XA 16-bit microcontroller family
64K Flash/2K RAM, watchdog, 2 UARTs
2001 Jun 27
VDD SUPPLY OR +12V ±5%
FOR USE WITH WINISP
Figure 4. In-System Programming with a Minimum of Pins
In-System Programming (ISP)
In-System Programming (ISP) is performed without removing the
microcontroller from the system. The In-System Programming (ISP)
facility consists of a series of internal hardware resources coupled
with internal firmware to facilitate remote programming of the
XA-G49 through the serial port. This firmware is provided by Philips
and embedded within each XA-G49 device.
The Philips In-System Programming (ISP) facility has made in-circuit
programming in an embedded application possible with a minimum
of additional expense in components and circuit board area.
The ISP function uses five pins: TxD, RxD, VSS, VDD, and VPP (see
Figure 4). Only a small connector needs to be available to interface
your application to an external circuit in order to use this feature.
The VPP supply should be adequately decoupled and VPP not
allowed to exceed datasheet limits.
75 ma typical
90 ma typical
ISP increases IDD by less than 1mA.
ISP software is available on the Philips web site
1. With your browser, open this page:
2. Enter winzip.zip into the Search box at the top of the Philips
3. Click on Microcontrollers Software support.
4. Download disk1.zip and disk2.zip.
5. Create a directory on your hard drive named WINISP.
6. Unzip the two disk files into this new directory WINISP.
Using In-System Programming (ISP)
ISP mode is entered by holding PSEN low, asserting, un-asserting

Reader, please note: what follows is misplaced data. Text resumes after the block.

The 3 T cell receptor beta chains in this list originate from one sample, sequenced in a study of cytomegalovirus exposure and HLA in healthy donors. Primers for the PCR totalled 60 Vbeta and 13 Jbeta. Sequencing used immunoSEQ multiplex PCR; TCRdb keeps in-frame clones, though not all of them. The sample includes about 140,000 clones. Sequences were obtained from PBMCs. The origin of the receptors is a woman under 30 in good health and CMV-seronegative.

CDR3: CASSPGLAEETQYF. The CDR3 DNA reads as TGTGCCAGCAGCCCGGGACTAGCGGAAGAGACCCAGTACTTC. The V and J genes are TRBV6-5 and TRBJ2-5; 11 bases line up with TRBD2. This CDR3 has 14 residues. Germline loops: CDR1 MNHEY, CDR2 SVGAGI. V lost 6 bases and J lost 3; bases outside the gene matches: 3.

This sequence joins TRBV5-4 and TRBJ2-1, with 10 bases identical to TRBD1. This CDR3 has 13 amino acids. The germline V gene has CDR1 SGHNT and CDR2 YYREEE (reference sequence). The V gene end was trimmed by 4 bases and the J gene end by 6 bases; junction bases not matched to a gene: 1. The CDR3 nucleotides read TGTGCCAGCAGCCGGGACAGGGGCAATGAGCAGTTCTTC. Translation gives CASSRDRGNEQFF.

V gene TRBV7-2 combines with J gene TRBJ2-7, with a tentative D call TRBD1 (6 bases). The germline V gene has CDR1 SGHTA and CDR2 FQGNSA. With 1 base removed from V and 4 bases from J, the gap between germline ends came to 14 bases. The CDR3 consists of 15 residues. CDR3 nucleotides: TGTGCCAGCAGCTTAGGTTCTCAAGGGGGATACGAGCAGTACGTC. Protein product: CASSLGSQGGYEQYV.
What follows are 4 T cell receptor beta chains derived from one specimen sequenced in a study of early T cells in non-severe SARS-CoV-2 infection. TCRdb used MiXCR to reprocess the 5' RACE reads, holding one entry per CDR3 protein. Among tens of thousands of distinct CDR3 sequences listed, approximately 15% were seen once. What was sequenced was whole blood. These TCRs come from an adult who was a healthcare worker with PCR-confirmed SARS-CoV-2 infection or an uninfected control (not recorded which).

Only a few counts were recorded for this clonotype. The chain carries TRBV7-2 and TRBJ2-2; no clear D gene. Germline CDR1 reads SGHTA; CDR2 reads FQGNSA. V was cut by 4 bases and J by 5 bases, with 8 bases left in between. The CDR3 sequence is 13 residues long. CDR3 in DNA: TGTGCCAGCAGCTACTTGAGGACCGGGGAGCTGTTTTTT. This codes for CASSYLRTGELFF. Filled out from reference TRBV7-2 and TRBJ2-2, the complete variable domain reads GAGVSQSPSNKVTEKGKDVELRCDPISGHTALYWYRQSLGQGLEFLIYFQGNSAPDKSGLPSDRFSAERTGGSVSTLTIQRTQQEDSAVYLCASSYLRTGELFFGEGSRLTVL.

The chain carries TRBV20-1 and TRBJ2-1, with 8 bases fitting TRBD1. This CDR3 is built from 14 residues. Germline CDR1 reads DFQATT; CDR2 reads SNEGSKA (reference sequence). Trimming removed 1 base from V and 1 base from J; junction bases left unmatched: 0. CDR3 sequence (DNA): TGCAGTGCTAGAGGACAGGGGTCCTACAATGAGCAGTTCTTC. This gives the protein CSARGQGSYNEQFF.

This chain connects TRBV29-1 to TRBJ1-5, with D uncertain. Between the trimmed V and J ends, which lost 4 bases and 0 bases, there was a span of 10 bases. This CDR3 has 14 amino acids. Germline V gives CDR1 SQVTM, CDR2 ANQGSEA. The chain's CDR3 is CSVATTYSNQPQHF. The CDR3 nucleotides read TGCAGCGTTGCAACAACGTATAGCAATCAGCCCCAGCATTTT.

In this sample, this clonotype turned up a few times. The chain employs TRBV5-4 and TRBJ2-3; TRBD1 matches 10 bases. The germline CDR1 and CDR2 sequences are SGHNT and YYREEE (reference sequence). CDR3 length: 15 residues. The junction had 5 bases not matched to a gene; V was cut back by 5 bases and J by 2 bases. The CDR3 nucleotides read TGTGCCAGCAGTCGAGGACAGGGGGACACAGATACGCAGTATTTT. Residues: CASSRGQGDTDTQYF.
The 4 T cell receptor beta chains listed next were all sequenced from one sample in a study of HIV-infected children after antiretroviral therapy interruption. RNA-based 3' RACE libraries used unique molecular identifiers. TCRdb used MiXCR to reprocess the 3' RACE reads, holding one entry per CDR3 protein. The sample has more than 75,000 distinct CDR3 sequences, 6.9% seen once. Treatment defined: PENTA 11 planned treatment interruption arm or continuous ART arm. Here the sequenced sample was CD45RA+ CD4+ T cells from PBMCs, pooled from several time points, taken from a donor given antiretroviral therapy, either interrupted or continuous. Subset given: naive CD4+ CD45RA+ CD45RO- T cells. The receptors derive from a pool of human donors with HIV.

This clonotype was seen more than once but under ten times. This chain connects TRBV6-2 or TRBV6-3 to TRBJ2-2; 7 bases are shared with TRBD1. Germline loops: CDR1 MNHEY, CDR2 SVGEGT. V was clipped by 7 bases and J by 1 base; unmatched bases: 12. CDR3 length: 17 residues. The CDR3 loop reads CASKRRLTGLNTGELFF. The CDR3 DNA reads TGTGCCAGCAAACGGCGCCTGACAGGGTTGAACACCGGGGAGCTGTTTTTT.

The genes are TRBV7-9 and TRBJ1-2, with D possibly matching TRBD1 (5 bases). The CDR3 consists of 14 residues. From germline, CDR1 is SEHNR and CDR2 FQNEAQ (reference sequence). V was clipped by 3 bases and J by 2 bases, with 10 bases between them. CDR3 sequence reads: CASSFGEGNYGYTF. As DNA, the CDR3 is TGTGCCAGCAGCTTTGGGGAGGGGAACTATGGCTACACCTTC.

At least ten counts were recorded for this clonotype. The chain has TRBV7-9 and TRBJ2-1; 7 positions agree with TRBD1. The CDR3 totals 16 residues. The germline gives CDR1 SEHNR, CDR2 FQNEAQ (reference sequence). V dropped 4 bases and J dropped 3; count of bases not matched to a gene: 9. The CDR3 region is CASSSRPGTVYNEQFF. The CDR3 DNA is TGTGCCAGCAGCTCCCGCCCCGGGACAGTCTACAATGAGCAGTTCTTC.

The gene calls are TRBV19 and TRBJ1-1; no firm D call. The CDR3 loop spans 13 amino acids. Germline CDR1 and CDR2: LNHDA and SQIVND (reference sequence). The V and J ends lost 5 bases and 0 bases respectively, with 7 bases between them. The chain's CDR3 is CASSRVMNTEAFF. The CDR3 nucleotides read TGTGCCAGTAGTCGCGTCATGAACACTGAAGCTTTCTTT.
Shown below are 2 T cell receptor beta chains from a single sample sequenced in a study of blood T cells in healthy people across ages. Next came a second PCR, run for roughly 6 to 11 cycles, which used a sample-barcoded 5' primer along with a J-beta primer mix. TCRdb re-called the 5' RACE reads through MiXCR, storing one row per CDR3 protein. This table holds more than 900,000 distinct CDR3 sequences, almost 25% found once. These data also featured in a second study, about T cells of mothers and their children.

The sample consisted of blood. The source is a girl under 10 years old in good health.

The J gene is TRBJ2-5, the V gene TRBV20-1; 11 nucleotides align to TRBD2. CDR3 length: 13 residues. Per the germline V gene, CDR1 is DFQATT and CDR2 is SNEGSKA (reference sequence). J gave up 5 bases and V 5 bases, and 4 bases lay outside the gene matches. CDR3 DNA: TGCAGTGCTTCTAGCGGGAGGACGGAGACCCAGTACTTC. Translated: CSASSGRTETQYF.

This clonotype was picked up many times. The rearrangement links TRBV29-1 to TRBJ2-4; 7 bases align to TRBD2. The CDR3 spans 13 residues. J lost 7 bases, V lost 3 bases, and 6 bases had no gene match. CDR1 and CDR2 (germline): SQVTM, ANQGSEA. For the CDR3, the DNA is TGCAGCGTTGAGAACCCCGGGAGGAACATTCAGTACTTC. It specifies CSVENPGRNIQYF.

RESET, then releasing PSEN. When ISP mode is entered, the
default loader first disables the watchdog timer to prevent a
watchdog reset from occurring during programming.
The ISP feature allows for a wide range of baud rates to be used in
the application, independent of the oscillator frequency. It is also
adaptable to a wide range of oscillator frequencies. This is
accomplished by measuring the bit-time of a single bit in a received
character. This information is then used to program the baud rate in
terms of timer counts based on the oscillator frequency. The ISP
feature requires that an initial character (a lowercase f) be sent to
the XA-G49 to establish the baud rate. The ISP firmware provides
auto-echo of received characters.
Once baud rate initialization has been performed, the ISP firmware
will only accept specific Intel Hex-type records. Intel Hex records
consist of ASCII characters used to represent hexadecimal values
and are summarized below:
In the Intel Hex record, the “NN” represents the number of data
bytes in the record. The XA-G49 will accept up to 16 (10H) data
bytes. The “AAAA” string represents the address of the first byte in
the record. If there are zero bytes in the record, this field is often set
to 0000. The “RR” string indicates the record type. A record type of
“00” is a data record. A record type of “01” indicates the end-of-file
mark. In this application, additional record types will be added to
indicate either commands or data for the ISP facility. The maximum
number of data bytes in a record is limited to 16 (decimal). ISP
commands are summarized in Table 1.
As a record is received by the XA-G49, the information in the record
is stored internally and a checksum calculation is performed. The
operation indicated by the record type is not performed until the
entire record has been received. Should an error occur in the
checksum, the XA-G49 will send an “X” out the serial port indicating
a checksum error. If the checksum calculation is found to match the
checksum in the record, then the command will be executed. In
most cases, successful reception of the record will be indicated by
transmitting a “.” character out the serial port (displaying the
contents of the internal program memory is an exception).
In the case of a Data Record (record type 00), an additional check is
made. A “.” character will NOT be sent unless the record checksum
matched the calculated checksum and all of the bytes in the record
were successfully programmed. For a data record, an “X” indicates
that the checksum failed to match, and an “R” character indicates
that one of the bytes did not properly program.
The ISP facility was designed so that specific crystal frequencies
were not required in order to generate baud rates or time the